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COVID-19 Volunteers Made All the Difference - And Will Continue to Do So

District 2 Legislator Nadia Rajsz and Volunteer Lori Orestano James

District 2 Legislator Nadia Rajsz, left, listens to volunteer Lori Orestano James explain the registration process for people receiving the COVID-19 vaccine at a recent clinic at SUNY Sullivan.

Liberty, NY – Sullivan County Public Health Services had always wanted a reserve of volunteers to call upon, but when the COVID-19 pandemic struck, that long-held desire became a pressing need.

“As part of our response to the onslaught of coronavirus, we quickly coalesced a group of volunteers to aid us at our community clinics,” recalled Public Health Director Nancy McGraw. “They were incredibly helpful during the entire extent of the crisis.”

As of June 2021, 354 volunteers with Public Health Services had given 11,653 volunteer hours, mostly at 49 community clinics held from January through June. Some handled paperwork, others directed participants to the correct location, and some took on medical duties, including dispensing vaccines. Thanks to the hard work of Sam Avrett, MPH, who as a Health Services Advisory Board member volunteered to coordinate this effort and get it off the ground during the mass vaccination clinics, the team was able to organize very quickly.

“Over 40 of our volunteers possess a medical degree or license, allowing them to work alongside our nurses and other skilled professionals,” acknowledged McGraw. “We even had a pharmacist and two dentists assisting!”

The success of the effort means it’s not going away. Sullivan County is in the process of applying to create an official Medical Reserve Corps through the U.S. Department of Health & Human Services.

“With COVID-19 cases creeping back up around the nation, it’s prudent we have a cadre of dedicated volunteers ready to help Public Health respond to a potential increase locally,” noted District 2 Legislator Nadia Rajsz, chair of the Sullivan County Legislature’s Health & Family Services Committee. “It’s also good to know that we’ll have hundreds of talented, trained locals for other health crises in the future. They will strengthen our Public Health team, which is the backbone of our response efforts.”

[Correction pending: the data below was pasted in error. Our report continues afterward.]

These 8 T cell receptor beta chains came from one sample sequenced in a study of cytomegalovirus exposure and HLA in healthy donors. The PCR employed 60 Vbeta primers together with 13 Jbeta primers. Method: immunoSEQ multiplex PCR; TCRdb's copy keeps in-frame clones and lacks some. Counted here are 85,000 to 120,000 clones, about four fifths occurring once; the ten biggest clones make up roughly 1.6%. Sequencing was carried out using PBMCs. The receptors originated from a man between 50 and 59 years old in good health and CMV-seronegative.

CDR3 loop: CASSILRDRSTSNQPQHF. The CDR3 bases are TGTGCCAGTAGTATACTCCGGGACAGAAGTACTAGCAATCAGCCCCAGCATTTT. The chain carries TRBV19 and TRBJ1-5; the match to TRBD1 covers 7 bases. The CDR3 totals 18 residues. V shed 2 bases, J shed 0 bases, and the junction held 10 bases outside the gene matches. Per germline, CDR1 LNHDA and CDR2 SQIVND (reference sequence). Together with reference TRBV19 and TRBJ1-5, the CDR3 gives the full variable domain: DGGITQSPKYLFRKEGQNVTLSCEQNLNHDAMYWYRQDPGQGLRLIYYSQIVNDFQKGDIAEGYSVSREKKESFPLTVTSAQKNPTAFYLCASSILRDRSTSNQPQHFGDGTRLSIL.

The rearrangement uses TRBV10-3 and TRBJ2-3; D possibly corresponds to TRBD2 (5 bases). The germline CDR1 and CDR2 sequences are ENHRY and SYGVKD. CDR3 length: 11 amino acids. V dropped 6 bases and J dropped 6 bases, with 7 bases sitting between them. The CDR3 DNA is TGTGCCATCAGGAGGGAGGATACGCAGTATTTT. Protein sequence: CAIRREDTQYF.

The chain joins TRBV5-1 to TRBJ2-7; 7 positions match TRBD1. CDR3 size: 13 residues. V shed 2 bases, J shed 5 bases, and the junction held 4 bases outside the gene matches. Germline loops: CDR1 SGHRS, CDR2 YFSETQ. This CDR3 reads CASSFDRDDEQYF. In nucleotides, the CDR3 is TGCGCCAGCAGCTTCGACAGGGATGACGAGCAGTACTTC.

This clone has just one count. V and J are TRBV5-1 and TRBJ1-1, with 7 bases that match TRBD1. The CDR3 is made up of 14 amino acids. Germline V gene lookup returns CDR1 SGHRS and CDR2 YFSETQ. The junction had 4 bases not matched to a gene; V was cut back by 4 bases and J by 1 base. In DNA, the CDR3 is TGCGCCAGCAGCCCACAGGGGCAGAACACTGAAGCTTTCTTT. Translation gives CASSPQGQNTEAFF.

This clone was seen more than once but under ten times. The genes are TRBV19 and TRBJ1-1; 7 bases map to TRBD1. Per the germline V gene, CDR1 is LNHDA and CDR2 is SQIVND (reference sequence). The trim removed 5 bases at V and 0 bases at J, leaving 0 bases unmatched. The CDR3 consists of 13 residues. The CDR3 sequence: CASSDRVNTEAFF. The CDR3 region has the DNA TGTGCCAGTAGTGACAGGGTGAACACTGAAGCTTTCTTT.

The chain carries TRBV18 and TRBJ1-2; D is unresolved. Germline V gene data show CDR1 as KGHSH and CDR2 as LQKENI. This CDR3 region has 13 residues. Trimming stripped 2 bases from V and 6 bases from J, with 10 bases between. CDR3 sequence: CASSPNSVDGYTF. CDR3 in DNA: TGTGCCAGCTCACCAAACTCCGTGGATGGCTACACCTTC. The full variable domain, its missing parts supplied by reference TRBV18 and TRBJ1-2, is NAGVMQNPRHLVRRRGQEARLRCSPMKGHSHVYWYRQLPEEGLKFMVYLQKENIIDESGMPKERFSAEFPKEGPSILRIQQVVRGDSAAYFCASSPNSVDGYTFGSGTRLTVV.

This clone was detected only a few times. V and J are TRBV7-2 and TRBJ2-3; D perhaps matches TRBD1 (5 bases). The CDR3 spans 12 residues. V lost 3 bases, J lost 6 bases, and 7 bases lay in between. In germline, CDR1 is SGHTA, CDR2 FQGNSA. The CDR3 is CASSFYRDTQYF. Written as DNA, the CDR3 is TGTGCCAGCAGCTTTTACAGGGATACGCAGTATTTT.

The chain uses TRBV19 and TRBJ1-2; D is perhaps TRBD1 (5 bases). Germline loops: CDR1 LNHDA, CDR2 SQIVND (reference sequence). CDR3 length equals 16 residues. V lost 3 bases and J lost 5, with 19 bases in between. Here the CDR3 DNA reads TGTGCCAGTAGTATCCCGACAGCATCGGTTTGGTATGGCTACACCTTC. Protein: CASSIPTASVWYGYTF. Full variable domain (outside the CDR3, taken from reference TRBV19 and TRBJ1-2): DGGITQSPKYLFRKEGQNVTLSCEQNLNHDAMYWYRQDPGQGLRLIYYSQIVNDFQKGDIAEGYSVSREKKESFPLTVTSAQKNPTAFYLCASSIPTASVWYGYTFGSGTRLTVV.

Everyone who is registered on the ServNY website with Sullivan County will be considered part of the Medical Reserve Corps, when it is officially established and approved by the Federal government. For those who would like to be a part of the Corps, go to www.sullivanny.us/Departments/Publichealth/clinicvolunteer for details and signup instructions.

“Registration in ServNY is open to any health care or mental health professional, as well as laypersons who are willing to serve in administrative or support roles during public health emergencies,” explained McGraw. “I encourage anyone who’s over 18 and interested to put themselves on the list. They will be key to helping us increase our health rankings in the years to come.”

Examples of non-medical volunteers include greeters, line monitors, registration, inventory, data entry and logistics. To learn more, public health staff welcomes calls to (845) 292-5910, or emails at volunteerMRC@sullivanny.us.

About the MRC Program

The MRC network comprises more than 200,000 volunteers in roughly 800 community-based units throughout the United States and its territories. MRC units organize and utilize local volunteers who want to donate their time and expertise to prepare for and respond to emergencies and to support ongoing preparedness initiatives. MRC volunteers include medical and public health professionals as well as other community members without healthcare backgrounds who want to improve the health and safety of their communities.

Examples of activities that MRC volunteers participate in and support include the following:

  • ​Emergency preparedness and response trainings and exercises
  • Emergency shelter operations and medical care
  • Disaster medical and behavioral health support
  • Medical facility surge support
  • Mass dispensing efforts (e.g., medication, water, other supplies)
  • Disease testing and surveillance
  • ​Community vaccination clinics
  • Veterinary care
  • Support services to disaster call centers, family assistance centers, and reception/evacuation centers
  • Emergency operations center and communications support
  • Patient movement support
  • Search and rescue operations
  • Disaster clean-up and recovery support
  • First aid and medical support during large public gatherings
  • Community education and outreach
  • Emergency preparedness and response planning, logistical, and administrative support

More information is available at www.phe.gov/mrc.